{\rm Tr}(\wP^x_n T^{a_i} T^{b_i}) &=& I_2(\wP^x_n)^i\ \delta^{a_ib_i} \,,\nonumber\\
{\rm Tr}(\wP^x_n T^{A_i} \wP^x_m T^{B_i}) &=&
I_2(\wP^x_n,\wP^x_m)^i\ \delta^{A_i B_i} \,,\nonumber\\
\Pi^x T^\alpha T^\alpha &=& C_2(\Pi^x)\ \Pi^x \,,\nonumber\\
\wP^x_n T^{a_i} T^{a_i} &=& C_2(\wP^x_n)^i\ \wP^x_n \,,\nonumber\\
\wP^x_n T^{A_i} \wP^x_m T^{A_i} &=&
C_2(\wP^x_n,\wP^x_m)^i\ \wP^x_n \,.
\end{eqnarray}
%
Again $\wP$ can stand for either $P$ or $p$.
Furthermore, we can define the dimensions of the various irreducible
representations by
%
\begin{eqnarray}
\label{eq::dim}
\Delta^x &\equiv& {\rm Tr}(\Pi^x) \,,\nonumber\\
D^x_n &\equiv& {\rm Tr}(P^x_n) \,,\nonumber\\
d^x_n &\equiv& {\rm Tr}(p^x_n)\,,
\end{eqnarray}
%
and specifically for the adjoint representation:
%
\begin{eqnarray}
\label{eq::dimadj}
\Delta^\mathcal{A} &\equiv& \delta^{\alpha\alpha} \,,\nonumber\\
D^\mathcal{A}_n &\equiv& \delta^{A_nA_n} \,,\nonumber\\
d^\mathcal{A}_n &\equiv& \delta^{a_na_n} \,.
\end{eqnarray}
%
which gives us the relations
%
\begin{eqnarray}
\label{eq::casrel}
I_2(\Pi^x)\ \Delta^{\mathcal{A}} &=& C_2(\Pi^x)\ \Delta^x \,,\nonumber\\
I_2(P^x_n)^i\ d^{\mathcal{A}}_i &=& C_2(P^x_n)^i\ D^x_n \,,\nonumber\\
I_2(p^x_n)^i\ d^{\mathcal{A}}_i &=& C_2(p^x_n)^i\ d^x_n \,,\nonumber\\
I_2(P^x_n,\wP^x_m)^i\ D^{\mathcal{A}}_i &=& C_2(P^x_n,\wP^x_m)^i\ D^x_n \,,\nonumber\\
I_2(p^x_n,\wP^x_m)^i\ D^{\mathcal{A}}_i &=& C_2(p^x_n,\wP^x_m)^i\ d^x_n \,.
\end{eqnarray}
%
Let us emphasize again that no summation over the sub-indices $i$ that label the
$\prod_k \mathbf{G}_k$-irreducible representation is implied here.
\newpage
However, we introduce the
convention that omitting this sub-index implies summation:
%
\begin{eqnarray}
C_2(...) &\equiv& \sum_i C_2(...)^i \,, \nonumber\\
C_2(\wP^x_n,\wP^x)^i &\equiv& \sum_m C_2(\wP^x_n,\wP^x_m)^i \,, \nonumber\\
I_2(...\wP^x ...)^i &\equiv& \sum_m I_2(...\wP^x_m ...)^i \,.
\end{eqnarray}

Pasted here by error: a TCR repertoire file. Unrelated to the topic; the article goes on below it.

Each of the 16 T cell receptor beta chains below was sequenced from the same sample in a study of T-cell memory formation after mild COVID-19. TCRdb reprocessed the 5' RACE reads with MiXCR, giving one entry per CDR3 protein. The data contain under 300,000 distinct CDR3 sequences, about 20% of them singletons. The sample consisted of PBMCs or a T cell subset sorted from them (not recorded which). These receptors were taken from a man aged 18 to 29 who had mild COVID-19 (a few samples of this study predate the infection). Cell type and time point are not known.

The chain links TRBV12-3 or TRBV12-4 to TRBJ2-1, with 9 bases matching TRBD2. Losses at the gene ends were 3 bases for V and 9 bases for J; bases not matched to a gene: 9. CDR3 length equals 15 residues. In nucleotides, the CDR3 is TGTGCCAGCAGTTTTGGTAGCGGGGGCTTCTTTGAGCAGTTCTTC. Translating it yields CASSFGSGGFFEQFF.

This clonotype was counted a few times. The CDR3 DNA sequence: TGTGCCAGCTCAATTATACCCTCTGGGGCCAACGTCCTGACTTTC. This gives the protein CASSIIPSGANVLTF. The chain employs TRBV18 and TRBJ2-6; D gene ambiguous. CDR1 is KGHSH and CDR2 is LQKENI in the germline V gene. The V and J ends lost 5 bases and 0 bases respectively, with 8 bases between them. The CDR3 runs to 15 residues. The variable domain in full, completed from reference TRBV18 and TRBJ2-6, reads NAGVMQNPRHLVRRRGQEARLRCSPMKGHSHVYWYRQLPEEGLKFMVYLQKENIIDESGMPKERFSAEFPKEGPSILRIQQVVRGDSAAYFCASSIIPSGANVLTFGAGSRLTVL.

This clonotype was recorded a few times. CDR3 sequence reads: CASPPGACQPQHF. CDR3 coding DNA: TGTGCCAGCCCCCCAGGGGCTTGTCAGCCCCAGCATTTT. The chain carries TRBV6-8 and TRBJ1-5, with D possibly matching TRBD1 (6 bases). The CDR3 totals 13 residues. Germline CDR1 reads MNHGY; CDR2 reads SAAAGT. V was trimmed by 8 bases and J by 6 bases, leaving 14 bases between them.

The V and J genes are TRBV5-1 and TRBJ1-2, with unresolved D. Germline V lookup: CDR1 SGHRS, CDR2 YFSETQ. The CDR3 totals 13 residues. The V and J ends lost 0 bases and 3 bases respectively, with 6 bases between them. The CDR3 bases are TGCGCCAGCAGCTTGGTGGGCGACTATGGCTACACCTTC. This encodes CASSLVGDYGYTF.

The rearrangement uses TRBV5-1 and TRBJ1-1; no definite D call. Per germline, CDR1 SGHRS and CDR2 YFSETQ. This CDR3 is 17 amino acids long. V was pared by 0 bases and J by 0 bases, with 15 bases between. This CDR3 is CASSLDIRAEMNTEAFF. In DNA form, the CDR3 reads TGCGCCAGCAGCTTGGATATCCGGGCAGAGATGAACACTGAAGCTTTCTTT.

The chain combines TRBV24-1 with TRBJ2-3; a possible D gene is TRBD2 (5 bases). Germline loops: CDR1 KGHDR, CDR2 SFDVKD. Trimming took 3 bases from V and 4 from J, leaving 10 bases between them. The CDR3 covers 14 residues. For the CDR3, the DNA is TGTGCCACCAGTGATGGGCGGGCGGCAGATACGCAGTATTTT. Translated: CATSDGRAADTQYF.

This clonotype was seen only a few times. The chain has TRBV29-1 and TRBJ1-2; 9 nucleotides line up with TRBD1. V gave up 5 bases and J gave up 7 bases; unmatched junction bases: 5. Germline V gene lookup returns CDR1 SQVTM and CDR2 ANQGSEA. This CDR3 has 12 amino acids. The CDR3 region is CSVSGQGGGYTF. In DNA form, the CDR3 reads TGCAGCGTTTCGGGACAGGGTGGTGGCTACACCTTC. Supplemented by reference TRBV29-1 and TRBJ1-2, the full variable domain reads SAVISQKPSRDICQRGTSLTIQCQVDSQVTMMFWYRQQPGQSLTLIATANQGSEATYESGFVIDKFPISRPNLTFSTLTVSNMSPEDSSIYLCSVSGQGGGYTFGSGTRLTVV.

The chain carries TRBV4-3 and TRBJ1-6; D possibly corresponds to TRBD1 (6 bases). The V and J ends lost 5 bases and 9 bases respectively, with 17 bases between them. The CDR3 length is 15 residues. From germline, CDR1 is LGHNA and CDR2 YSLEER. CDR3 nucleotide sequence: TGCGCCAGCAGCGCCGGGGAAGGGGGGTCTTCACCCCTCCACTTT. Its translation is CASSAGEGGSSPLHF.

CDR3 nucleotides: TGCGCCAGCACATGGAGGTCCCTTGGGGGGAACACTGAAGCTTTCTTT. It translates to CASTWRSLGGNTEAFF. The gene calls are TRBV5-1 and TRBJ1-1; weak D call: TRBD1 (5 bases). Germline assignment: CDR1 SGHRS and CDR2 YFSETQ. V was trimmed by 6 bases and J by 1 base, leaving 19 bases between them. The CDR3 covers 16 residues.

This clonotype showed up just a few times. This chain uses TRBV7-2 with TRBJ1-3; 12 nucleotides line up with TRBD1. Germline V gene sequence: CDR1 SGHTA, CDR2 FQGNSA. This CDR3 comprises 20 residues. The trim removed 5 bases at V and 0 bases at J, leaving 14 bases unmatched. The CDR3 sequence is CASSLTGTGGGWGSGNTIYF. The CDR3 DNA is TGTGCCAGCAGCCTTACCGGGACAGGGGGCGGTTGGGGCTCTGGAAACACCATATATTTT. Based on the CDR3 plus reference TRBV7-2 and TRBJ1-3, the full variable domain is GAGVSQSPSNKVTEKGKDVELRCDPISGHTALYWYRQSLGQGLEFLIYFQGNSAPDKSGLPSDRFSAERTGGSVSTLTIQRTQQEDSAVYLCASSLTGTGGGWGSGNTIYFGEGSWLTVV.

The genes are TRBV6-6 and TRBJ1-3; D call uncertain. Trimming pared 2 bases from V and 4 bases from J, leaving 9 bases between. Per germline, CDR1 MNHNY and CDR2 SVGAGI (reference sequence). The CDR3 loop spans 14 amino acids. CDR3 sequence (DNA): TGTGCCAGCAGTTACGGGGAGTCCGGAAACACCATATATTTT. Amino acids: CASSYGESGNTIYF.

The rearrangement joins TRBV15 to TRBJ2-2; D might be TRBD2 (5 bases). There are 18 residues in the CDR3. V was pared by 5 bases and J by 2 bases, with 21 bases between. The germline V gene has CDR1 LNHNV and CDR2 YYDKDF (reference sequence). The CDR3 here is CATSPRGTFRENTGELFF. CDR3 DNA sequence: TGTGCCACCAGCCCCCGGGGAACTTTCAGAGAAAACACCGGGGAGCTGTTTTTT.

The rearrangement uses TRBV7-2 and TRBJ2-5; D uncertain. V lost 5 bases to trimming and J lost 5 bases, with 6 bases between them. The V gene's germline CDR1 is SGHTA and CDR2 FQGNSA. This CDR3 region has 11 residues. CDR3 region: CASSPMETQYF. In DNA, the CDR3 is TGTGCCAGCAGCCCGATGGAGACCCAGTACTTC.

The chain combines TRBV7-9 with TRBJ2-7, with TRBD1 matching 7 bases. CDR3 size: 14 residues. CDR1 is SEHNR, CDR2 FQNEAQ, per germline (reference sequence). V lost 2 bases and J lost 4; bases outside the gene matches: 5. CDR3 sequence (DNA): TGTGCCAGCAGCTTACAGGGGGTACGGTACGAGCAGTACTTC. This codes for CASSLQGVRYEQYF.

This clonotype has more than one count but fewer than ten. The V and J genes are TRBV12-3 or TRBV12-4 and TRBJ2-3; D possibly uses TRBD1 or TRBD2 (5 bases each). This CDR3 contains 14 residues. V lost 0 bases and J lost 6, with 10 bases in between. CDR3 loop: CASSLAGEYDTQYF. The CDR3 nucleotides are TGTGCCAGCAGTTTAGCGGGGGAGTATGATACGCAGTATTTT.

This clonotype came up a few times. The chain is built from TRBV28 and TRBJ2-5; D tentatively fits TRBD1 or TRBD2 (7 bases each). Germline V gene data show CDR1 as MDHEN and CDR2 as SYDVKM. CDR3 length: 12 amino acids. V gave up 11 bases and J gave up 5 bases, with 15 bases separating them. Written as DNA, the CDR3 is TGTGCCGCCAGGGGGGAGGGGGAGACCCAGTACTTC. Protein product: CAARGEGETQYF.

%
Note also that the invariants $I_2(\Pi^x)$ and $C_2(\Pi^x)$ have only been
defined for convenience. Actually they can be decomposed into other
``more elementary'' invariants:
%
\begin{eqnarray}
I_2(\Pi^x) &=& I_2(p^x)^i + I_2(P^x)^i
= I_2(p^x,p^x)^i + I_2(P^x,P^x)^i + 2\, I_2(P^x,p^x)^i \,, \\
C_2(\Pi^x) &=& C_2(p^x_i) + C_2(p^x_i,p^x) + C_2(p^x_i,P^x)
= C_2(P^x_i) + C_2(P^x_i,p^x) + C_2(P^x_i,P^x) \,,\nonumber
\end{eqnarray}
%
where the summation convention introduced before has been used. The right hand side
of these equations does not depend on $i$ anymore due to the summation of the projectors
over the full representation space $\mathcal{R}^x$.
Since in the calculation of matching coefficients one has to distinguish between heavy
and light particles, it is more convenient to use the ``more elementary'' invariants
on the right hand side.
The definitions that have been introduced are general enough to be applied to all
color factors that appear in our calculations. However, some of the fields
live in representations that deserve special attention.
First let us focus on the adjoint representation. The generators here
are defined by
%
\begin{equation}
(T^\alpha_{\mathcal{A}})_{\beta\gamma} \equiv
(\Pi^{\mathcal{A}}\, T^\alpha)_{\beta\gamma} = -i f^{\alpha\beta\gamma} \,.
\end{equation}
%
Clearly, the operators $P^{\mathcal{A}}_i$ and $p^{\mathcal{A}}_i$ project
on the subspaces with indices $A_i$ and $a_i$, respectively.
Because now $x=\mathcal{A}$ in eq.~(\ref{eq::casrel}) and $f^{a_ib_jA_k}=0$, things
simplify for the adjoint representation. In fact it is sufficient to define
four invariants:
%
\begin{eqnarray}
\label{eq::adjinv}
f^{\alpha\gamma\delta}f^{\beta\gamma\delta} &=& I_2(\Pi^{\mathcal{A}})\ \delta^{\alpha\beta} \,,\nonumber\\
f^{a_i c_i d_i}f^{b_i c_i d_i} &=& I_2(p^{\mathcal{A}}_i)^i \ \delta^{a_i b_i} \,,\nonumber\\
f^{a_i C_j D_j}f^{b_i C_j D_j} &=& I_2(P^{\mathcal{A}}_j)^i\ \delta^{a_ib_i} \,,\nonumber\\